Pragmatic use & interpretation of conditionals

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Title: Pragmatic use & interpretation of conditionals
Authors: Grusdt, Britta
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Thesis advisor: Prof. Dr. Michael Franke
Thesis referee: Prof. Dr. Mingya Liu
Prof. Dr. Nicole Gotzner
Abstract: ‘If’-sentences can be used to express many different beliefs and intentions, including, among others, warnings, promises, causal relations, or the speaker’s uncertainty with respect to the propositions mentioned in the conditional, an expression of the form ‘if . . . , (then) . . . ’. Thus, speakers use conditionals in a wide range of situations and listeners easily interpret them accordingly. However, it remains an unsolved question how such diverse interpretations of the word ‘if’ arise. Across a number of different disciplines, people, therefore, aim to find answers to the supposedly simple question of what ‘if’ means. In this thesis, I investigate the pragmatic meaning of conditionals. In the first part of the thesis I present a probabilistic Bayesian model, more precisely a Rational-Speech-Act model, building on recent developments in computational pragmatics. We show that pragmatic processes formalized by the model, in combination with a representation of rich structural prior beliefs of the interlocutors, can explain common observations within the communication with conditionals. These include, among others, the usually inferred relation between the propositions mentioned in the conditional (‘If A, C’ suggests that A and C are related) as well as the infelicity of so-called missing-link conditionals which, as suggested by their name, lack this relation entirely. These are two observations that have been the focus of a current debate about whether, and if so, how, it is possible to explain them within pragmatics instead of ascribing them to the semantics of conditionals. In the second part of the thesis, I first present experimental data, collected in a behavioral experiment that we designed, on speakers’ use of conditionals. Then, I compare this empirical production data with the quantitative predictions of our model, which shows that the model is able to account for major aspects observed in the data. The third part of the thesis addresses a particular phenomenon called conditional perfection which refers to the interpretation of a conditional ‘if A, (then) C’ as biconditional ‘if and only if A, (then) C’. In this part, I focus on the empirical side again, presenting two behavioral experiments with which we aim to test an account proposed by von Fintel (2001) about the influence of the focus of a conversation, a so-called Question under discussion, on the listener’s interpretation of a conditional, in particular as biconditional.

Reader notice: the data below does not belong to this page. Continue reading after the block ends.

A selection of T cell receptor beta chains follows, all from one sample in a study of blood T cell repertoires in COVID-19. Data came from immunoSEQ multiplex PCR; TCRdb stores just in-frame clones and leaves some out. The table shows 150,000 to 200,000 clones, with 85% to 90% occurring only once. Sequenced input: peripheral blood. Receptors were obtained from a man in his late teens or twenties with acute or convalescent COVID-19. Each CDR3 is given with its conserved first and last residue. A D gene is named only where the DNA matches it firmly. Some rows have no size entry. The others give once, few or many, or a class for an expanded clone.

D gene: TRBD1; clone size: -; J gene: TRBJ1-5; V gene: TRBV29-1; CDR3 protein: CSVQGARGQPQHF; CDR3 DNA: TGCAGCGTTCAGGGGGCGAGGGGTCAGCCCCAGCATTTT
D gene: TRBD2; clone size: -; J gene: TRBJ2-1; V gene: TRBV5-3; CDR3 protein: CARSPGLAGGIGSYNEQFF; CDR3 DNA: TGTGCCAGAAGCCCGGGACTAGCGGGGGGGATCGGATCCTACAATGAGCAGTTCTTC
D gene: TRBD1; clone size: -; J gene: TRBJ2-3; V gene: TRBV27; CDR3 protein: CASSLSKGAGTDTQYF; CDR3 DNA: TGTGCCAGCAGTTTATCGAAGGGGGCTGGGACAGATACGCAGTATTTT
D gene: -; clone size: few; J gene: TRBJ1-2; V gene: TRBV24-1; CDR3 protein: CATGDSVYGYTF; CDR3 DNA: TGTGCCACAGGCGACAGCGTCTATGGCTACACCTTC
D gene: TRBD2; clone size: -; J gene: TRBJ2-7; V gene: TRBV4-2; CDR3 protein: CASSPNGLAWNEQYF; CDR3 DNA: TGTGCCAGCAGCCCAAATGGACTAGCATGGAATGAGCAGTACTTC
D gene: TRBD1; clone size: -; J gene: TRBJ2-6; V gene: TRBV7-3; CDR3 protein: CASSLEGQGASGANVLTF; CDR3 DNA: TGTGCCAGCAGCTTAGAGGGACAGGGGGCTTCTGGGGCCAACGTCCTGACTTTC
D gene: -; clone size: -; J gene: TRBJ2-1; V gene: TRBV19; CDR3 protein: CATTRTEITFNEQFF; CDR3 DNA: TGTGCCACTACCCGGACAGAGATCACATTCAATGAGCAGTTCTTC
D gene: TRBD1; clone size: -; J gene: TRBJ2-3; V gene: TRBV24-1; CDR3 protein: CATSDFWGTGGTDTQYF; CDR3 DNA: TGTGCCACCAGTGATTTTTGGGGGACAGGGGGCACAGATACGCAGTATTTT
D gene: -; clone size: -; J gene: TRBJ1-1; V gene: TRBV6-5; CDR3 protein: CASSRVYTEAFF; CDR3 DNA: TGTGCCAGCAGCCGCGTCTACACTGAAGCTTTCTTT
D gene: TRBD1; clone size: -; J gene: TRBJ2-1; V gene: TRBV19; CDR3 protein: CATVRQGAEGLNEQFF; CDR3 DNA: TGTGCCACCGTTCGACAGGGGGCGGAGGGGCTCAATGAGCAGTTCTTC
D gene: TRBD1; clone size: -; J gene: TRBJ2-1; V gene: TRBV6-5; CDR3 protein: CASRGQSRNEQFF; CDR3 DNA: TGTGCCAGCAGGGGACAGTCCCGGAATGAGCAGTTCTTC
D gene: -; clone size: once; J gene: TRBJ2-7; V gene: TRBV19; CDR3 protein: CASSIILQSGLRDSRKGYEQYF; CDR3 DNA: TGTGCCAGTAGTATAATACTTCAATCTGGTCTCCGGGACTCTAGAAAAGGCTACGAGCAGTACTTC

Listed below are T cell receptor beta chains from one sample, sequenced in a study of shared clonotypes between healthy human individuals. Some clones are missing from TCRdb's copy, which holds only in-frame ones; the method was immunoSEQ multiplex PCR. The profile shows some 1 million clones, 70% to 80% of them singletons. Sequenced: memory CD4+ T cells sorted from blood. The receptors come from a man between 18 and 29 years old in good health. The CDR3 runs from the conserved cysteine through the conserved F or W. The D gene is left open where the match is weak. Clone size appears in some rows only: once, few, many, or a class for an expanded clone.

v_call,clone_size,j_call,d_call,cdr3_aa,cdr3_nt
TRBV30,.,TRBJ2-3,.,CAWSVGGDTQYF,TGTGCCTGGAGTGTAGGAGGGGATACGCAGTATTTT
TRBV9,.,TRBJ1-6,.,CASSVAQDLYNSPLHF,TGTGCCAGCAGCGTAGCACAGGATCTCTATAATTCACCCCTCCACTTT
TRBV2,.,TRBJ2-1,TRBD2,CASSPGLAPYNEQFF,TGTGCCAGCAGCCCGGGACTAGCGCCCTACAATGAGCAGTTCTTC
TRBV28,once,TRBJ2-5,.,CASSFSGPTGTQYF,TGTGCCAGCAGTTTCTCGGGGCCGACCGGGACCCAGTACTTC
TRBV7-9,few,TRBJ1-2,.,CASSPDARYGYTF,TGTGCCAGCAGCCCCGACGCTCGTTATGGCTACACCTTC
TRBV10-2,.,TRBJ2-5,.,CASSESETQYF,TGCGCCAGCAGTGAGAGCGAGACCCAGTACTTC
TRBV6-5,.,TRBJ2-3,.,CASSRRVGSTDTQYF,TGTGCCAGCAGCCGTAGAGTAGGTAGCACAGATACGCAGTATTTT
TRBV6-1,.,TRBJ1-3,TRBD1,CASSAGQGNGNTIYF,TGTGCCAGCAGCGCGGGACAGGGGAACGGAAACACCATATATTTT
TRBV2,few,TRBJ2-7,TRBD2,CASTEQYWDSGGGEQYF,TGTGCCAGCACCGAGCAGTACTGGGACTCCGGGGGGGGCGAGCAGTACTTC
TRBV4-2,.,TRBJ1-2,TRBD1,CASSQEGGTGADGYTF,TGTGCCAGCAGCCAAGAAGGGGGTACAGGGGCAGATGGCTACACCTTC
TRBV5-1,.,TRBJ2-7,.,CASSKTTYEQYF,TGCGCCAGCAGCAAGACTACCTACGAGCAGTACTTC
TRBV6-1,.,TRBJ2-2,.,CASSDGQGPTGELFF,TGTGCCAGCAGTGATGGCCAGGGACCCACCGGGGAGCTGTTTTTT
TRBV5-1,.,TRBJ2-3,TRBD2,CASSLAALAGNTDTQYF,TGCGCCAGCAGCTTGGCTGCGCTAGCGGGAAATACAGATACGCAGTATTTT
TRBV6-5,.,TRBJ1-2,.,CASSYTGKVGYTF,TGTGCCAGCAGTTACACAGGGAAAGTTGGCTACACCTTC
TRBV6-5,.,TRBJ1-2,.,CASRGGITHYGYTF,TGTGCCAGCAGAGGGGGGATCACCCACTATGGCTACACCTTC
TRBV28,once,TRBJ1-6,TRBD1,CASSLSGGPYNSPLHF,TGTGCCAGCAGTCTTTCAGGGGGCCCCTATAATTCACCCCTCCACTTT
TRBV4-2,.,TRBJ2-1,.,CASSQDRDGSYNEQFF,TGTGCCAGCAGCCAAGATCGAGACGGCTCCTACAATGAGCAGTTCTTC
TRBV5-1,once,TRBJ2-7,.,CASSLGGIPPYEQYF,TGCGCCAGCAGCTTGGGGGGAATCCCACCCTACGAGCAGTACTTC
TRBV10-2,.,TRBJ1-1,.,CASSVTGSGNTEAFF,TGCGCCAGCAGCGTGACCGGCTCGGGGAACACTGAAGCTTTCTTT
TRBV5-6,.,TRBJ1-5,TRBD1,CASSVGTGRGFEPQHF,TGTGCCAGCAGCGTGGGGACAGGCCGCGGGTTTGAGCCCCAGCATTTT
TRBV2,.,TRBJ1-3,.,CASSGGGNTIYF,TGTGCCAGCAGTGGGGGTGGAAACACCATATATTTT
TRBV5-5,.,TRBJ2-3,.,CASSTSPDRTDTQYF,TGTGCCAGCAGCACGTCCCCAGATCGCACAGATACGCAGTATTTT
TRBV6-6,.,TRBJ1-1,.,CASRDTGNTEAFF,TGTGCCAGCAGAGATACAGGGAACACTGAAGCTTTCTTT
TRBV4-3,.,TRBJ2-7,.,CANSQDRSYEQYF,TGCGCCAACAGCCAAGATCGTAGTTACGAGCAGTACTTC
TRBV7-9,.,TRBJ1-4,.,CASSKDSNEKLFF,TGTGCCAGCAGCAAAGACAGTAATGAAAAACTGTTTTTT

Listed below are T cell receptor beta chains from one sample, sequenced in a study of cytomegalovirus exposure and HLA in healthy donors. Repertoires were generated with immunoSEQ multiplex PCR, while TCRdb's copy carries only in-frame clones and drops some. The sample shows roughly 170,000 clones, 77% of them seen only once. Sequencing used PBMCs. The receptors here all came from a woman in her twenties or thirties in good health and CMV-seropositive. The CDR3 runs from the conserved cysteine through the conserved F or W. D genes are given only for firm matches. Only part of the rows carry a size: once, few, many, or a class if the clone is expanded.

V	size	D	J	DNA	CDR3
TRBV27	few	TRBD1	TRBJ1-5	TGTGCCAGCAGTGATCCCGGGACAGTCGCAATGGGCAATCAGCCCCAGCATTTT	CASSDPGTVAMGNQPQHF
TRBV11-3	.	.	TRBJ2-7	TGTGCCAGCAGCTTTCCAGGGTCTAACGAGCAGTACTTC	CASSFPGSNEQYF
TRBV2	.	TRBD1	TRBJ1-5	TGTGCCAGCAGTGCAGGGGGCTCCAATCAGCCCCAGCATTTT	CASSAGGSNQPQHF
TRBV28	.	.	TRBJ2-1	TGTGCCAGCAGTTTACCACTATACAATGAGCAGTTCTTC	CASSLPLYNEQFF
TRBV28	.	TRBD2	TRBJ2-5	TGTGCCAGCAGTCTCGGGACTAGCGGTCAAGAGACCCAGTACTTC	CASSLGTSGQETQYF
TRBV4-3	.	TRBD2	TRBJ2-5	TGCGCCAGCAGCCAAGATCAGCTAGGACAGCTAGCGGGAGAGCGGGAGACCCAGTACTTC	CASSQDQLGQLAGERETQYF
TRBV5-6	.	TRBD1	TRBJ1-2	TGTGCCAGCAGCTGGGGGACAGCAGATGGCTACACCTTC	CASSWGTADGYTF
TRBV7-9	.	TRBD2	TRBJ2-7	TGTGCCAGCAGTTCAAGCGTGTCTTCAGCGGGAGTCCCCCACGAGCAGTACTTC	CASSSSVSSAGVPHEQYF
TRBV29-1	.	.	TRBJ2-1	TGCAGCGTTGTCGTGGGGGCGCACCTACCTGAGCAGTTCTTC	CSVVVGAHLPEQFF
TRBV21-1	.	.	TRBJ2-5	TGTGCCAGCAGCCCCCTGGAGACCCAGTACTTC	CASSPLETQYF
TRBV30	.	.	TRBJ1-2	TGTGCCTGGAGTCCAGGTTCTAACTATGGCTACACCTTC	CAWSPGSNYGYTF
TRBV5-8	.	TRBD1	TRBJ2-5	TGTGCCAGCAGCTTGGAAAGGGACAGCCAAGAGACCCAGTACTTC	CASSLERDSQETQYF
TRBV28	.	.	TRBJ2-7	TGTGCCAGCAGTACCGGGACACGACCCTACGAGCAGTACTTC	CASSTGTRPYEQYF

Subject Keywords: computational pragmatics; conditionals; Rational-Speech-Act model; experimental; causal reasoning
Issue Date: 24-Oct-2023
License name: Attribution-NonCommercial-NoDerivs 3.0 Germany
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Type of publication: Dissertation oder Habilitation [doctoralThesis]
Appears in Collections:FB08 - E-Dissertationen

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